The piece published below by Paul Krugman, at

is part of our occasional series of comments by respected progressives (and sometimes non-progressives!). Here Krugman argues, as we have, that Americans tend to have an acceptance of economic inequality based on a kind of implied Social Darwinism. This oversimplifies Krugman and the American outlook but observes that those that have greater wealth generally Merit it, and vice versa. This is not only different from the current view in many countries that greater wealth is not always “earned,” there is a larger component of luck—or structural factors than many Americans would acknowledge. It also (America’s view for much of the past 150 years) different from the 19th (and earlier) Century view that wealth was just sort of the natural order of things (a view prevalent in ancient and Medieval times as well), without much attention to how that order emerged. Systematic inquiries into the origins of inequality emerged in the 19th C. writings of David Ricardo and Karl Marx, among other, and at least hinted at in the work of Adam Smith in the late 1700s. The topic has been most recently taken up on a grand scale, as noted in our previous blog entry, by Thomas Picketty in his CAPITAL… IN THE 21ST CENTURY.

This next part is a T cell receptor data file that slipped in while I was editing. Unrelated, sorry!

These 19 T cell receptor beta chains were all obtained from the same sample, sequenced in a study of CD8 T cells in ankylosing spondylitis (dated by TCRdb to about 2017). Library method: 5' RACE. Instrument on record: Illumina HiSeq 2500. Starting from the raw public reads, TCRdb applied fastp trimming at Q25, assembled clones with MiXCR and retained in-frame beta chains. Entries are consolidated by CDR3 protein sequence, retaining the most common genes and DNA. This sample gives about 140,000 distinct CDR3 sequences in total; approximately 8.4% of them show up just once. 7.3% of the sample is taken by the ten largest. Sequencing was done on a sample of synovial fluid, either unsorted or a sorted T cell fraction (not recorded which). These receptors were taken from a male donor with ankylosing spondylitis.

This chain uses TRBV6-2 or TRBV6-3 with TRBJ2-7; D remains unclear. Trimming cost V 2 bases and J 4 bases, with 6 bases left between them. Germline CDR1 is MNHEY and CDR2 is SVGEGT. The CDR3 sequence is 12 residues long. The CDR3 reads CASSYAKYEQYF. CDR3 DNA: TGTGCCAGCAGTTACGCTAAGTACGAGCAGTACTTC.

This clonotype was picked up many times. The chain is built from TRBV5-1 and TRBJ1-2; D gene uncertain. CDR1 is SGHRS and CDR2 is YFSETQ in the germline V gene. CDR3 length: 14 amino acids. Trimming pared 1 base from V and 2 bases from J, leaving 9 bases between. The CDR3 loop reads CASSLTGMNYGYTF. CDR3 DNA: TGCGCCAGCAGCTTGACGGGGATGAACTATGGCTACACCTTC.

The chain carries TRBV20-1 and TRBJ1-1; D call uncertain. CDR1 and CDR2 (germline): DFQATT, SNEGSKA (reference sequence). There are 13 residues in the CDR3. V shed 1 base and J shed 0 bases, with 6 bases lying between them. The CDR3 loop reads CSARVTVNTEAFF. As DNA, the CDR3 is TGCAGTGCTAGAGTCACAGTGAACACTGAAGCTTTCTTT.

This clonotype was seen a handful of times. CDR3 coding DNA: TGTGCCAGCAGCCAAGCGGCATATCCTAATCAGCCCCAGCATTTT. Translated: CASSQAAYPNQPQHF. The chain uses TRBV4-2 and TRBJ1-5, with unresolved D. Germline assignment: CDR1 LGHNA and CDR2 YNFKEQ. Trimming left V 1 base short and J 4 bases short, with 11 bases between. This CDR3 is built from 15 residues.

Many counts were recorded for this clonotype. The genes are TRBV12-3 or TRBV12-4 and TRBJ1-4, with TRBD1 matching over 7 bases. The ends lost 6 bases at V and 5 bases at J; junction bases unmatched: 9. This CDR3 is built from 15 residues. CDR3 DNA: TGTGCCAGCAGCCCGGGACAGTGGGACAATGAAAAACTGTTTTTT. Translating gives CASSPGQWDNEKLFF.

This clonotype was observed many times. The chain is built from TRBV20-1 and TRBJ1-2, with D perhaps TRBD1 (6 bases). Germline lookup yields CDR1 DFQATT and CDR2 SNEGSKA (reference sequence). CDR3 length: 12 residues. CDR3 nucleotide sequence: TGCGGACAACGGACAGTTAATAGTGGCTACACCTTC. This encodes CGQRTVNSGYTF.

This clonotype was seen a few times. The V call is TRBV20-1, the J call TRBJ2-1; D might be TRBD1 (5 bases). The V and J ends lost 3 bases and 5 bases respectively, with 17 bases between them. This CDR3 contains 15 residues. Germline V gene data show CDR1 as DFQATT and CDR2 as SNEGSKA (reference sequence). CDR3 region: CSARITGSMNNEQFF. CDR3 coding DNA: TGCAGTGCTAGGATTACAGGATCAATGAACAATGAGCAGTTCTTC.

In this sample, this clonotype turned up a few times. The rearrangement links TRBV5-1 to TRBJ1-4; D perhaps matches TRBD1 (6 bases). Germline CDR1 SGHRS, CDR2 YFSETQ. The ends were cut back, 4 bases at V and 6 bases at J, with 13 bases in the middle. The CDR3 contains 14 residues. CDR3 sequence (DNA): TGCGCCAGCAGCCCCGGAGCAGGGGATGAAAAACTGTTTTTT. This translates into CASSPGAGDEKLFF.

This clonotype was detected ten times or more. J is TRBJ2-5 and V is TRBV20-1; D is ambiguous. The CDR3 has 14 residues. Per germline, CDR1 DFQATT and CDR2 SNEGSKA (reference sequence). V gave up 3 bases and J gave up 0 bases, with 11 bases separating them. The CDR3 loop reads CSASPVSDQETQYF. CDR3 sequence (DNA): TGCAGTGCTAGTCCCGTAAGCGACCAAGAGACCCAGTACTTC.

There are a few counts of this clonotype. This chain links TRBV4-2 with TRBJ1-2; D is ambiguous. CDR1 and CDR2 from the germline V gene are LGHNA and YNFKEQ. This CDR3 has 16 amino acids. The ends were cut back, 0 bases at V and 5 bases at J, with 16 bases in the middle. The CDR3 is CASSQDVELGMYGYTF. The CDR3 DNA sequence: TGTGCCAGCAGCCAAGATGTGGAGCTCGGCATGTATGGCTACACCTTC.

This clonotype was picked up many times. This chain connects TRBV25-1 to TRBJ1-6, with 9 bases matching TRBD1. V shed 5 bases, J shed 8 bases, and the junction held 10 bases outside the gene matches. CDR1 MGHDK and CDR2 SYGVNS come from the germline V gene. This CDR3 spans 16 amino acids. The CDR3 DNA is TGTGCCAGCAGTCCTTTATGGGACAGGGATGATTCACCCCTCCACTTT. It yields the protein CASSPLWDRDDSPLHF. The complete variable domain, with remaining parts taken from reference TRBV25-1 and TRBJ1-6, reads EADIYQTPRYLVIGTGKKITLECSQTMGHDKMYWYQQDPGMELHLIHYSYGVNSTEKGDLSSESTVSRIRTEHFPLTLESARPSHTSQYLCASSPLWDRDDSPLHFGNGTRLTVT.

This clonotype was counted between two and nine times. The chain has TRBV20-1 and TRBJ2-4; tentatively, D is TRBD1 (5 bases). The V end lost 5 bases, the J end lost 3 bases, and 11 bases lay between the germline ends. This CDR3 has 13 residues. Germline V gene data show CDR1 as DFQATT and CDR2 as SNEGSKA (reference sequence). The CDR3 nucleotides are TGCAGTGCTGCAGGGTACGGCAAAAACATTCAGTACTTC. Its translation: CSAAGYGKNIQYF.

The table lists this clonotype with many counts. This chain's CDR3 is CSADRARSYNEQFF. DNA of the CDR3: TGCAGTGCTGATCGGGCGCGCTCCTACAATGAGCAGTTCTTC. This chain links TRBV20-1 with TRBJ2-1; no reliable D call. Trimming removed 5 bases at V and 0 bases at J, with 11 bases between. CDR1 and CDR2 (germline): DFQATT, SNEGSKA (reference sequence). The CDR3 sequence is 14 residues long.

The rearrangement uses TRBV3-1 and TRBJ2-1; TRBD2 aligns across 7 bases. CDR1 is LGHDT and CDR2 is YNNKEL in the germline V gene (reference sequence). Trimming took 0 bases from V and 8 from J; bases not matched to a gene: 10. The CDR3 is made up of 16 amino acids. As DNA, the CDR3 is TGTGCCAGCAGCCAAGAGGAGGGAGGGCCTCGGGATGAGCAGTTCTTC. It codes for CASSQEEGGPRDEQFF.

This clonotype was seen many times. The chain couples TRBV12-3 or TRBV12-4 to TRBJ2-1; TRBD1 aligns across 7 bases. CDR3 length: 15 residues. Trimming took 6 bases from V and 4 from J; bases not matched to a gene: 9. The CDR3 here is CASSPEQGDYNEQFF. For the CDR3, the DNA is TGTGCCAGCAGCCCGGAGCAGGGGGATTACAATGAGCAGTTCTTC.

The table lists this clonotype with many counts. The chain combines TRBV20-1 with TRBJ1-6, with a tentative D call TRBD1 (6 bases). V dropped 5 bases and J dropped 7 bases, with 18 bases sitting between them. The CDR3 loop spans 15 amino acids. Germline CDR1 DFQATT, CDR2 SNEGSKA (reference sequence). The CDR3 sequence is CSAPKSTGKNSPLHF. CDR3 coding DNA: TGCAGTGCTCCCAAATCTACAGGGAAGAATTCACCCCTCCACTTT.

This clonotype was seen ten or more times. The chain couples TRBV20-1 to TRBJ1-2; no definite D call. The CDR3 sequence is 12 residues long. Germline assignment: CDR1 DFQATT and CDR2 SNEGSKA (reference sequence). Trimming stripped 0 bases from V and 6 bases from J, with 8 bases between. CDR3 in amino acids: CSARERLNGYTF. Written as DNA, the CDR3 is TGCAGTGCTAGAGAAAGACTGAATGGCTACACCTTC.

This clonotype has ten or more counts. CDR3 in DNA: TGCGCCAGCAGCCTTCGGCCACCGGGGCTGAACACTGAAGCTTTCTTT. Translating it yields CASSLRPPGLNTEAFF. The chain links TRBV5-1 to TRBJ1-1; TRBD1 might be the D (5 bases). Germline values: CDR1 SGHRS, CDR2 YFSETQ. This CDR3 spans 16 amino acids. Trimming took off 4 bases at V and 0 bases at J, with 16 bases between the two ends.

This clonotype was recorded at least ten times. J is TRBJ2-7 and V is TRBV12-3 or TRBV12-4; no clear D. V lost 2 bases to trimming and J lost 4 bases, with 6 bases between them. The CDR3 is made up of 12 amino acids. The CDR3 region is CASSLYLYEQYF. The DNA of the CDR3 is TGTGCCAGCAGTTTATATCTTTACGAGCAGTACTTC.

AUG 20 1:17 PM 
Inequality Delusions

Via the FT, a new study compares perceptions of inequality across advanced nations. The big takeaway here is that Americans are more likely than Europeans to believe that they live in a middle-class society, even though income is really much less equally distributed here than in Europe. I’ve truncated the table to show the comparison between the U.S. and France: the French think they live in a hierarchical pyramid when they are in reality mostly middle-class, Americans are the opposite.



As the paper says, other evidence also says that Americans vastly underestimate inequality in their own society – and when asked to choose an ideal wealth distribution, say that they like Sweden.

Why the difference? American exceptionalism when it comes to income distribution – our unique suspicion of and hostility to social insurance and anti-poverty programs – is, I and many others would argue, very much tied to our racial history. This does not, however, explain in any direct way why we should misperceive real inequality: people could oppose aid to Those People while understanding how rich the rich are. There may, however, be an indirect effect, because the racial divide empowers right-wing groups of all kinds, which in turn issue a lot of propaganda dismissing and minimizing inequality.

Interesting stuff.

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